278 ANDREW FUKUDA

After a few minutes, I say, “Thanks for not abandoning me. For staying to fi ght with me.”

“We don’t do that.”

“What?”

“We don’t desert our own. It’s not our way.”

“Epap was—”

“Empty talk. I know him wel enough to know that. We don’t

“Empty talk. I know him wel enough to know that. We don’t abandon our own.”

Her words sink into me deeply. It’s my turn to be quiet. I’m thinking of Ashley June, alone in her cel. And then I’m hearing the Director’s accusing voice:
You, running away like a squirrel and
leaving her all by her lonesome.

I fl ick the reins to tease out more speed. The horse pounds on, snorting, sweat glistening al over its body now.

A wail breaks clear across the sky. Too loud, too close, too fast.

And then I feel it. Drops of rain, splattering on my cheeks. I look up at the sky in horror. Dark clouds, blacker than the night sky, swolen and bulbous. The rain wil soften the ground; to the horse, it wil feel like glue.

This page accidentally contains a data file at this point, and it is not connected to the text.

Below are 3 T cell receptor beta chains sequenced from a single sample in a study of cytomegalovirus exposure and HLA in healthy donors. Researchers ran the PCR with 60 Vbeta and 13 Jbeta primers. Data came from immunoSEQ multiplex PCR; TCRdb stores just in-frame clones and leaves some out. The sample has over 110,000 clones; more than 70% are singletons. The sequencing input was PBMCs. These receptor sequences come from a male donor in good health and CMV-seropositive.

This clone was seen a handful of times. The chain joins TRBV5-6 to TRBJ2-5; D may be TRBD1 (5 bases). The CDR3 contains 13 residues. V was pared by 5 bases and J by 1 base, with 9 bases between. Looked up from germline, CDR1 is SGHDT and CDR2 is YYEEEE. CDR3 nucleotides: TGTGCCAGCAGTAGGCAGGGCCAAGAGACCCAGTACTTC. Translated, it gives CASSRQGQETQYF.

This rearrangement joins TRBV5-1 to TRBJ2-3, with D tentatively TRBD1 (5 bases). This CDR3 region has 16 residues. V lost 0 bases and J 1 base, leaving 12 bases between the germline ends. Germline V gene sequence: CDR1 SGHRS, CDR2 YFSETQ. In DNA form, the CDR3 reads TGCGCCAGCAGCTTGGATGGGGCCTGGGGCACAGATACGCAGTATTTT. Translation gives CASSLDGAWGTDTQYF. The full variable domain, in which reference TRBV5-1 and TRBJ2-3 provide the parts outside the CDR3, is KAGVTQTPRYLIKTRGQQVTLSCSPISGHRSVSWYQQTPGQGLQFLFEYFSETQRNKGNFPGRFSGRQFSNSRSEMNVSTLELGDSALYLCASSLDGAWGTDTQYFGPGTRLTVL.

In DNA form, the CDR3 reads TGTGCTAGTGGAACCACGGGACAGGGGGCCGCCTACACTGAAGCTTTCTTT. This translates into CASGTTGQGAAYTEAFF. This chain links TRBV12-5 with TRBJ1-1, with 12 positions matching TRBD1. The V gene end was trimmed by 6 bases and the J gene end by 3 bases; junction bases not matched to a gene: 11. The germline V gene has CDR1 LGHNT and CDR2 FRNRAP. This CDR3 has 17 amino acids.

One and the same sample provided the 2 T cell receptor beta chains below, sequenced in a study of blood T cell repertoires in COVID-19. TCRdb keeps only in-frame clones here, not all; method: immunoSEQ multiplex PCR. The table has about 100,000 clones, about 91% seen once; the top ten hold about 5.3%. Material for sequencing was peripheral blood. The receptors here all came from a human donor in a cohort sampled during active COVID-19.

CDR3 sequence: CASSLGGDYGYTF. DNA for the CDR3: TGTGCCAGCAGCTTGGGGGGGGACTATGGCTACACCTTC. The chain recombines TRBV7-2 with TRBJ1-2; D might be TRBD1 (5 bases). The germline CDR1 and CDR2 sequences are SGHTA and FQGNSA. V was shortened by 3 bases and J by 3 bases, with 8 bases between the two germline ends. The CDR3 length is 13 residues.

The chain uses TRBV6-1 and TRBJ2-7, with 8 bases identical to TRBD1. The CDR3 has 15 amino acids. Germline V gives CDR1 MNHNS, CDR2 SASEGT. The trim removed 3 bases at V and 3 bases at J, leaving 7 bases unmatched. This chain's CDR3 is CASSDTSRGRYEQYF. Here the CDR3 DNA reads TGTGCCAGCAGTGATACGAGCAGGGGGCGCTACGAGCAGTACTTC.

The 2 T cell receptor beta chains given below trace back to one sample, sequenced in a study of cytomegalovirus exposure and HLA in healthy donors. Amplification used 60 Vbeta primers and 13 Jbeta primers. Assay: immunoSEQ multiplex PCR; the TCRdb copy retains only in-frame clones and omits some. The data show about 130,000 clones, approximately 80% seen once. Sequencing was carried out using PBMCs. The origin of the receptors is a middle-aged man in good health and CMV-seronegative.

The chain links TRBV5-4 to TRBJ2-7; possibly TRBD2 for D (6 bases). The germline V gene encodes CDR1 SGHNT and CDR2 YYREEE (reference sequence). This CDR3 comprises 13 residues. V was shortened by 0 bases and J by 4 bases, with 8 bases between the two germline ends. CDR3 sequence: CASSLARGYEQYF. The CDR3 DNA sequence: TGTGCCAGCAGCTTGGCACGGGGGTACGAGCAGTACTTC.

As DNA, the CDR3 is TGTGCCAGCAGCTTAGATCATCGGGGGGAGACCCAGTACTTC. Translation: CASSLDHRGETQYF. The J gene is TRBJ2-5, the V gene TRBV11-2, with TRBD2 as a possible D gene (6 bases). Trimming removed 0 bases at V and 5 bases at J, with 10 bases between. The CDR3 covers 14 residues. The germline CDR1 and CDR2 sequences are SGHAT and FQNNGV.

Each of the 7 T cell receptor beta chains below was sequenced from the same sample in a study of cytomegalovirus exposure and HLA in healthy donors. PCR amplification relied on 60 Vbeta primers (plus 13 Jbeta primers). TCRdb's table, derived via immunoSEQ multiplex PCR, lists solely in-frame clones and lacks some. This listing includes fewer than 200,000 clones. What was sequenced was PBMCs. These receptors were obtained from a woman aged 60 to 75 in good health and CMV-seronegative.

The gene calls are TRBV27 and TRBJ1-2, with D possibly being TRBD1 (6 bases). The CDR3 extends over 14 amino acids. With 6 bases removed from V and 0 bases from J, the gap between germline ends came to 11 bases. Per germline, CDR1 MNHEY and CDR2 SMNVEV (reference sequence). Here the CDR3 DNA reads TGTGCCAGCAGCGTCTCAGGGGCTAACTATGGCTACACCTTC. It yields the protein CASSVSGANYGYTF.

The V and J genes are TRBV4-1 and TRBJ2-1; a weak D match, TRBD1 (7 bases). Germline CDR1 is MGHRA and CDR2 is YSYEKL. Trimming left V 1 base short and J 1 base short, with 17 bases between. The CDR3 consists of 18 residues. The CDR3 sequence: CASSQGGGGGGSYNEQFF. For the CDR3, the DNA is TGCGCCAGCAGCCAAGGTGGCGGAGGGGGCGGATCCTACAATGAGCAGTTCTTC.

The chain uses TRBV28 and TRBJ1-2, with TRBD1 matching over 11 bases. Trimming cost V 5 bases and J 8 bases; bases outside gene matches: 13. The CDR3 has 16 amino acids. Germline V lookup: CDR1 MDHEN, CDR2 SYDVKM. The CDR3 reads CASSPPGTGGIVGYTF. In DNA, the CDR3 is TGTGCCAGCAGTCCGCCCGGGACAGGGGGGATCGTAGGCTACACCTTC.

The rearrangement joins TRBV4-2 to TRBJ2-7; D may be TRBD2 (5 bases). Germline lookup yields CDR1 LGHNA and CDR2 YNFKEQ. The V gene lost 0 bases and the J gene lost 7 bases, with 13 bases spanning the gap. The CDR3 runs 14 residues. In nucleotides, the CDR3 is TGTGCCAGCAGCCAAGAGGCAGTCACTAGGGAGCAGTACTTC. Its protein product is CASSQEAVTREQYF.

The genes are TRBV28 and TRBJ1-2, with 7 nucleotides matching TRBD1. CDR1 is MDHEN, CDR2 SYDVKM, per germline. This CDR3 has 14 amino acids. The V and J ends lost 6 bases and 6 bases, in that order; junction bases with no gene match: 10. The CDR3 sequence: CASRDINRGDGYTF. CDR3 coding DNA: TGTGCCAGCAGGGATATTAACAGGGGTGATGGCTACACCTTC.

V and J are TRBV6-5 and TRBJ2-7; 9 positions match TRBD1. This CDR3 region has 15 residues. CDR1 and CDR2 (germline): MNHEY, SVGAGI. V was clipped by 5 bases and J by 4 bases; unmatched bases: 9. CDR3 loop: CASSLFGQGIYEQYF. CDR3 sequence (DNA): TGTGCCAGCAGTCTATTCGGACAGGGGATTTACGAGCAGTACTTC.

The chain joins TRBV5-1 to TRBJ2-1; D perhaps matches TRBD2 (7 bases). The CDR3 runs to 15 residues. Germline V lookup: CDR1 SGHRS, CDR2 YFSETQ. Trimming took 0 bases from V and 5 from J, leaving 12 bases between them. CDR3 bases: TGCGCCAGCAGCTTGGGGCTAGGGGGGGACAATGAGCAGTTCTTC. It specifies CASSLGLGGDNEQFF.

Sissy feels the drops, too. She turns to me, her eyes gripping mine.

They are asking:
Did you feel those drops? Did you feel those
drops?
There is answer enough in my silence; she bites her lower lip.

Then she stands up, right on the bench, the horse stil galoping away, the carriage jostling and rattling. Her clothes are puled back by the wind, fl uttering madly behind her. Rain starts faling down in earnest, the drops splatting on her bare arms, neck, face, and legs like miniature stars.

“There!” she shouts, and her long arm, muscled and creviced like a bronze statute, points directly in front of us. “I see it, Gene!

I see it. The river! The freaking river!”

“What about the boat? Do you see the boat?”